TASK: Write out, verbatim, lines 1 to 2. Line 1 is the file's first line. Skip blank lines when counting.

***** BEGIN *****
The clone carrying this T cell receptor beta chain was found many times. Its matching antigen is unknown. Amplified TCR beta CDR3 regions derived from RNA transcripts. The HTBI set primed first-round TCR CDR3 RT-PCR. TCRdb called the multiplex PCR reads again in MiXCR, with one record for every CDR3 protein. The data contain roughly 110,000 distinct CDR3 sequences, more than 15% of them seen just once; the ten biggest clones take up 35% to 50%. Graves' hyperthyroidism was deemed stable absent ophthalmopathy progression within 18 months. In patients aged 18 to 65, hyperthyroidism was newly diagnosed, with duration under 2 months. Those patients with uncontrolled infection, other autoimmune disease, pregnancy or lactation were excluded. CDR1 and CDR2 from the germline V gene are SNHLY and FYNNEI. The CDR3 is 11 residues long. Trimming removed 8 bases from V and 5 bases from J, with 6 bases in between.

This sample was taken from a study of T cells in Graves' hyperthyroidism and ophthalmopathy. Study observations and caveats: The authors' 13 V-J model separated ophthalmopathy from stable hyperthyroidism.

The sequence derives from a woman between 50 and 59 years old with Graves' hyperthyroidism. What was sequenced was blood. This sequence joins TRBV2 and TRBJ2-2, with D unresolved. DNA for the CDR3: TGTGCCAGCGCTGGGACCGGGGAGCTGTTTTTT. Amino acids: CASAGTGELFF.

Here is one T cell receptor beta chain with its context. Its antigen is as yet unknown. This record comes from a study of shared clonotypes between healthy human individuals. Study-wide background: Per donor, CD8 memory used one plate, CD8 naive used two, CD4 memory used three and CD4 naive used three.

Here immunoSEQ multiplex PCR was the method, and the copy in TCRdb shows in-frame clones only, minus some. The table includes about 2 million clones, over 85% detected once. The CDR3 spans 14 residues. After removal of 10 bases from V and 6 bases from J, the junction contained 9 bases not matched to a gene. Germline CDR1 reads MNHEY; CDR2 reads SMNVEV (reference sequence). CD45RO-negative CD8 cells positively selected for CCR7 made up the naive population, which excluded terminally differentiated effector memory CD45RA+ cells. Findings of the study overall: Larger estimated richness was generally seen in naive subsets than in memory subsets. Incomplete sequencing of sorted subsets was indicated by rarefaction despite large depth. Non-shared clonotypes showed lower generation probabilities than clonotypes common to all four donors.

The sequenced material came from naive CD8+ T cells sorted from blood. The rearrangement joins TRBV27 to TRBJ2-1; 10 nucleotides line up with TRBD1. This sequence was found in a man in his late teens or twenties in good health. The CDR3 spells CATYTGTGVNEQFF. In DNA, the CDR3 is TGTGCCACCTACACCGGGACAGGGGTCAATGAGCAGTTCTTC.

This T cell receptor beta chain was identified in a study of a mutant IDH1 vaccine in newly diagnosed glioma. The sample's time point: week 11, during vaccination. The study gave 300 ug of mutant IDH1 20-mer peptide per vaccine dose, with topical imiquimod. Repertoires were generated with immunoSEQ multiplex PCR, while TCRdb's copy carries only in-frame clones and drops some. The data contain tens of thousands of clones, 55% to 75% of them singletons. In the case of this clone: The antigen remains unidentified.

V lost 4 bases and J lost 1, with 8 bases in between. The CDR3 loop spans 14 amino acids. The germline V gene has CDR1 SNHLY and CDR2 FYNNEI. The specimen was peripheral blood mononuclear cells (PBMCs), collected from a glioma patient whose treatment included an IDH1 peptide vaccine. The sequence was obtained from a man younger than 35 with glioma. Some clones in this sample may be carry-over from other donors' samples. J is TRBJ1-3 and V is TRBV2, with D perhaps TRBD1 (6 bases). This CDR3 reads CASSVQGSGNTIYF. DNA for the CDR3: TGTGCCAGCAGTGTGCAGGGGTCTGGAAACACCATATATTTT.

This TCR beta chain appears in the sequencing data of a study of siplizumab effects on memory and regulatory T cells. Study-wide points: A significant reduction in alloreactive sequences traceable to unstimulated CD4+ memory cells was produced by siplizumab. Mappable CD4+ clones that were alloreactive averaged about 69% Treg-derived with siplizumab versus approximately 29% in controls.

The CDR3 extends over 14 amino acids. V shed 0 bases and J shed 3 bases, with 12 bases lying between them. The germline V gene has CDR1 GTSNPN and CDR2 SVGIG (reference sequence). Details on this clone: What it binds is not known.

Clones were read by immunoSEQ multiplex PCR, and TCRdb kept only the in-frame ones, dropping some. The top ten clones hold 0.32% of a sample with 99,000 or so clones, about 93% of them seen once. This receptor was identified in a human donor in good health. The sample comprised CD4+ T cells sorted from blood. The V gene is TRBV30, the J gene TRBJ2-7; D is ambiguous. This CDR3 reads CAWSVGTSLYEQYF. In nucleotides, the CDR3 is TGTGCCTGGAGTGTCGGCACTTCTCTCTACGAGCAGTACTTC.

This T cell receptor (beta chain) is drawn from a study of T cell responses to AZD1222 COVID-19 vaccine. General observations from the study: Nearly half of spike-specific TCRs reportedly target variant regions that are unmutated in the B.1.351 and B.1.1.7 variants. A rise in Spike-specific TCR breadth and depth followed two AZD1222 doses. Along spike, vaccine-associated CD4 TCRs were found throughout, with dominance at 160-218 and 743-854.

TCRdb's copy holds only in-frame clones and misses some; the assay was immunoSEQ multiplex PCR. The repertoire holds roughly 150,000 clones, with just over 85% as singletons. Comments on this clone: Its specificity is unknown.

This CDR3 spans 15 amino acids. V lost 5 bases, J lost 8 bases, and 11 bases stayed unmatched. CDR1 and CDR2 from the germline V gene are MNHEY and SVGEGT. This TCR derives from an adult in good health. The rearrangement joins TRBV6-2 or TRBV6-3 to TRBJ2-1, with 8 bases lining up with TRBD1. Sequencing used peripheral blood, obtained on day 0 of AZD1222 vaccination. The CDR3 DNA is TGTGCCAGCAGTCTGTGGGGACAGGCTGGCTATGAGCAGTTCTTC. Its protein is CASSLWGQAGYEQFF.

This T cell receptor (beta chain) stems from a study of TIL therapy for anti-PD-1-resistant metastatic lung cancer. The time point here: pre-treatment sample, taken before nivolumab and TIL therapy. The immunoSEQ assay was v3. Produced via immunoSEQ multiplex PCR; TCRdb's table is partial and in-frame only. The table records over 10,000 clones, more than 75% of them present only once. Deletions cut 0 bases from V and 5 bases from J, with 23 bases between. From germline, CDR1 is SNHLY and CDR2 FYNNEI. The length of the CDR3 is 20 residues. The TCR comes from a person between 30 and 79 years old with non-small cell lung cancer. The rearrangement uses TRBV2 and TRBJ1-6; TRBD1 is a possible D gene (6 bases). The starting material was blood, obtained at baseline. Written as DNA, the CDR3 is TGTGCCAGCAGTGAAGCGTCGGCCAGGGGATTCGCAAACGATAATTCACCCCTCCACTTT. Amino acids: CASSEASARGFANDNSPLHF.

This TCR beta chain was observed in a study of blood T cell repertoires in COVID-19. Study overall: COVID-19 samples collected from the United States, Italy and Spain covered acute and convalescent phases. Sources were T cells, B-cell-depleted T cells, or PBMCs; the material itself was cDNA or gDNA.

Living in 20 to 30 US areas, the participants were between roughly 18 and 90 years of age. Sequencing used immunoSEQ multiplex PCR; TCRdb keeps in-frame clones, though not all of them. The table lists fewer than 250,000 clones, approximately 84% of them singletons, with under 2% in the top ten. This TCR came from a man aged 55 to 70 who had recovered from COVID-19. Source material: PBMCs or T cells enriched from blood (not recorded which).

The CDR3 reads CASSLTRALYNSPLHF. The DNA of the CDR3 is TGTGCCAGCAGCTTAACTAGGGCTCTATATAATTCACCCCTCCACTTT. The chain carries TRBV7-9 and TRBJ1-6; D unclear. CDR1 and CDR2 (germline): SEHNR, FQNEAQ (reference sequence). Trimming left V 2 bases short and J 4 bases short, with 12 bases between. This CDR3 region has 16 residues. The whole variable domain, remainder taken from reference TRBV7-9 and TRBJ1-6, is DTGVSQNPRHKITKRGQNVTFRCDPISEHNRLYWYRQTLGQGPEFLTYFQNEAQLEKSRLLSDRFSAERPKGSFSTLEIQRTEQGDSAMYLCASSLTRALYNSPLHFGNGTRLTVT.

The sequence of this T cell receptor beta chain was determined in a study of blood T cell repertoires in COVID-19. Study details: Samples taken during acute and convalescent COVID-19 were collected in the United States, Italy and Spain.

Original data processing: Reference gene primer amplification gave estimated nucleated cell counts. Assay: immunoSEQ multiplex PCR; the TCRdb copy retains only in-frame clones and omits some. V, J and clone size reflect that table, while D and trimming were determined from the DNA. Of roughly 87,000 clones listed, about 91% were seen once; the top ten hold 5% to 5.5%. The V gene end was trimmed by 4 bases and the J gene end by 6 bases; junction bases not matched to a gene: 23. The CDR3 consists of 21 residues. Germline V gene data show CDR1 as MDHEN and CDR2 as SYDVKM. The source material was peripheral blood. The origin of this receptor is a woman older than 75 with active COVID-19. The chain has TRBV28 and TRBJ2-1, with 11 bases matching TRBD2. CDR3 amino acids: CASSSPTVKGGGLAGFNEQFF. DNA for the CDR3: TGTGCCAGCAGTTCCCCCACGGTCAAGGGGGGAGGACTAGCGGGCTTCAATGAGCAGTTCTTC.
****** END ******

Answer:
The clone carrying this T cell receptor beta chain was found many times. Its matching antigen is unknown. Amplified TCR beta CDR3 regions derived from RNA transcripts. The HTBI set primed first-round TCR CDR3 RT-PCR. TCRdb called the multiplex PCR reads again in MiXCR, with one record for every CDR3 protein. The data contain roughly 110,000 distinct CDR3 sequences, more than 15% of them seen just once; the ten biggest clones take up 35% to 50%. Graves' hyperthyroidism was deemed stable absent ophthalmopathy progression within 18 months. In patients aged 18 to 65, hyperthyroidism was newly diagnosed, with duration under 2 months. Those patients with uncontrolled infection, other autoimmune disease, pregnancy or lactation were excluded. CDR1 and CDR2 from the germline V gene are SNHLY and FYNNEI. The CDR3 is 11 residues long. Trimming removed 8 bases from V and 5 bases from J, with 6 bases in between.

This sample was taken from a study of T cells in Graves' hyperthyroidism and ophthalmopathy. Study observations and caveats: The authors' 13 V-J model separated ophthalmopathy from stable hyperthyroidism.